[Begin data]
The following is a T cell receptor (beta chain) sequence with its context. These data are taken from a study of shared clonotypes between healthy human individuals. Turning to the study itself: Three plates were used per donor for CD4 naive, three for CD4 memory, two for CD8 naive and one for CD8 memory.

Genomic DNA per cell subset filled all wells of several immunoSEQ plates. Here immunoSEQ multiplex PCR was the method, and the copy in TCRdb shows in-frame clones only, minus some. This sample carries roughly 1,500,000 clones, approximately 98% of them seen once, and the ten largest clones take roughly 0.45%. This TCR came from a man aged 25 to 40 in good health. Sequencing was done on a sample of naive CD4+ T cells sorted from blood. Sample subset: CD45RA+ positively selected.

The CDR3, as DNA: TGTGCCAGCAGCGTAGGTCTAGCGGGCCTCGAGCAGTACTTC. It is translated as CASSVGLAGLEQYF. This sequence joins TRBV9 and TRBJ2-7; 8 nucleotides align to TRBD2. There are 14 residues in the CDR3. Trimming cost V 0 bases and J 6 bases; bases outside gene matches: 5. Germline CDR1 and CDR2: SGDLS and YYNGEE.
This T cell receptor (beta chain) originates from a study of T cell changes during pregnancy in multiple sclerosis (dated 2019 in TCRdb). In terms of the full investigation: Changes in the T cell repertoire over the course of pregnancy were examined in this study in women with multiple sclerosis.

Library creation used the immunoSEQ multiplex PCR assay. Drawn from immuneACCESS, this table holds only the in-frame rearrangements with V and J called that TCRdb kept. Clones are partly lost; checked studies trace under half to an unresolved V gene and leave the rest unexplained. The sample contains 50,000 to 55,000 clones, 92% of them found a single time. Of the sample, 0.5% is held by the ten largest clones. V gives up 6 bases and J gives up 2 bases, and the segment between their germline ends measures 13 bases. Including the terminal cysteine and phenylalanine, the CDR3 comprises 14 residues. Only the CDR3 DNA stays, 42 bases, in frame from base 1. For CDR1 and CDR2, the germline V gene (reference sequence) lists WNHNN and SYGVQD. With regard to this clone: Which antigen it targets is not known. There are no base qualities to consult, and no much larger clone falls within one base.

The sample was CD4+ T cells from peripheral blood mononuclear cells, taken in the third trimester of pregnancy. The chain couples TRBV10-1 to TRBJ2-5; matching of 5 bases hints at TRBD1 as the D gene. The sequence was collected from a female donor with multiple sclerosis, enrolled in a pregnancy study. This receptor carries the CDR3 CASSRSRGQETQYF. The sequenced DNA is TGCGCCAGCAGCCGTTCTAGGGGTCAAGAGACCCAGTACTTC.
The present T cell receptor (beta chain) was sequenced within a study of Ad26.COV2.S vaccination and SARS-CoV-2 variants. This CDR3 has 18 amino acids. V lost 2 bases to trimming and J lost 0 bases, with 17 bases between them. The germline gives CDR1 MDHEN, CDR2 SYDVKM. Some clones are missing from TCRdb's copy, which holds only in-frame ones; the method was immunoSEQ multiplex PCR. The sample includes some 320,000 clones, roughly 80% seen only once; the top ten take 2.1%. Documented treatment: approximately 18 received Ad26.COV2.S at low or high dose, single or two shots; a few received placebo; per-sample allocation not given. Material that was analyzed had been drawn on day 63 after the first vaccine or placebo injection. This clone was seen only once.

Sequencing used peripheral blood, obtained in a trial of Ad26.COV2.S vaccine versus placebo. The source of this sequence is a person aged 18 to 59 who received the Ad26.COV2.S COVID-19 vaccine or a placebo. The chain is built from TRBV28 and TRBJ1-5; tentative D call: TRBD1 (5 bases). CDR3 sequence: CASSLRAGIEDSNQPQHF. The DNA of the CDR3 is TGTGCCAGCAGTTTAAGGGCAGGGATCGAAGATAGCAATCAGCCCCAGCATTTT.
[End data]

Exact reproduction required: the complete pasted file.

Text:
The following is a T cell receptor (beta chain) sequence with its context. These data are taken from a study of shared clonotypes between healthy human individuals. Turning to the study itself: Three plates were used per donor for CD4 naive, three for CD4 memory, two for CD8 naive and one for CD8 memory.

Genomic DNA per cell subset filled all wells of several immunoSEQ plates. Here immunoSEQ multiplex PCR was the method, and the copy in TCRdb shows in-frame clones only, minus some. This sample carries roughly 1,500,000 clones, approximately 98% of them seen once, and the ten largest clones take roughly 0.45%. This TCR came from a man aged 25 to 40 in good health. Sequencing was done on a sample of naive CD4+ T cells sorted from blood. Sample subset: CD45RA+ positively selected.

The CDR3, as DNA: TGTGCCAGCAGCGTAGGTCTAGCGGGCCTCGAGCAGTACTTC. It is translated as CASSVGLAGLEQYF. This sequence joins TRBV9 and TRBJ2-7; 8 nucleotides align to TRBD2. There are 14 residues in the CDR3. Trimming cost V 0 bases and J 6 bases; bases outside gene matches: 5. Germline CDR1 and CDR2: SGDLS and YYNGEE.
This T cell receptor (beta chain) originates from a study of T cell changes during pregnancy in multiple sclerosis (dated 2019 in TCRdb). In terms of the full investigation: Changes in the T cell repertoire over the course of pregnancy were examined in this study in women with multiple sclerosis.

Library creation used the immunoSEQ multiplex PCR assay. Drawn from immuneACCESS, this table holds only the in-frame rearrangements with V and J called that TCRdb kept. Clones are partly lost; checked studies trace under half to an unresolved V gene and leave the rest unexplained. The sample contains 50,000 to 55,000 clones, 92% of them found a single time. Of the sample, 0.5% is held by the ten largest clones. V gives up 6 bases and J gives up 2 bases, and the segment between their germline ends measures 13 bases. Including the terminal cysteine and phenylalanine, the CDR3 comprises 14 residues. Only the CDR3 DNA stays, 42 bases, in frame from base 1. For CDR1 and CDR2, the germline V gene (reference sequence) lists WNHNN and SYGVQD. With regard to this clone: Which antigen it targets is not known. There are no base qualities to consult, and no much larger clone falls within one base.

The sample was CD4+ T cells from peripheral blood mononuclear cells, taken in the third trimester of pregnancy. The chain couples TRBV10-1 to TRBJ2-5; matching of 5 bases hints at TRBD1 as the D gene. The sequence was collected from a female donor with multiple sclerosis, enrolled in a pregnancy study. This receptor carries the CDR3 CASSRSRGQETQYF. The sequenced DNA is TGCGCCAGCAGCCGTTCTAGGGGTCAAGAGACCCAGTACTTC.
The present T cell receptor (beta chain) was sequenced within a study of Ad26.COV2.S vaccination and SARS-CoV-2 variants. This CDR3 has 18 amino acids. V lost 2 bases to trimming and J lost 0 bases, with 17 bases between them. The germline gives CDR1 MDHEN, CDR2 SYDVKM. Some clones are missing from TCRdb's copy, which holds only in-frame ones; the method was immunoSEQ multiplex PCR. The sample includes some 320,000 clones, roughly 80% seen only once; the top ten take 2.1%. Documented treatment: approximately 18 received Ad26.COV2.S at low or high dose, single or two shots; a few received placebo; per-sample allocation not given. Material that was analyzed had been drawn on day 63 after the first vaccine or placebo injection. This clone was seen only once.

Sequencing used peripheral blood, obtained in a trial of Ad26.COV2.S vaccine versus placebo. The source of this sequence is a person aged 18 to 59 who received the Ad26.COV2.S COVID-19 vaccine or a placebo. The chain is built from TRBV28 and TRBJ1-5; tentative D call: TRBD1 (5 bases). CDR3 sequence: CASSLRAGIEDSNQPQHF. The DNA of the CDR3 is TGTGCCAGCAGTTTAAGGGCAGGGATCGAAGATAGCAATCAGCCCCAGCATTTT.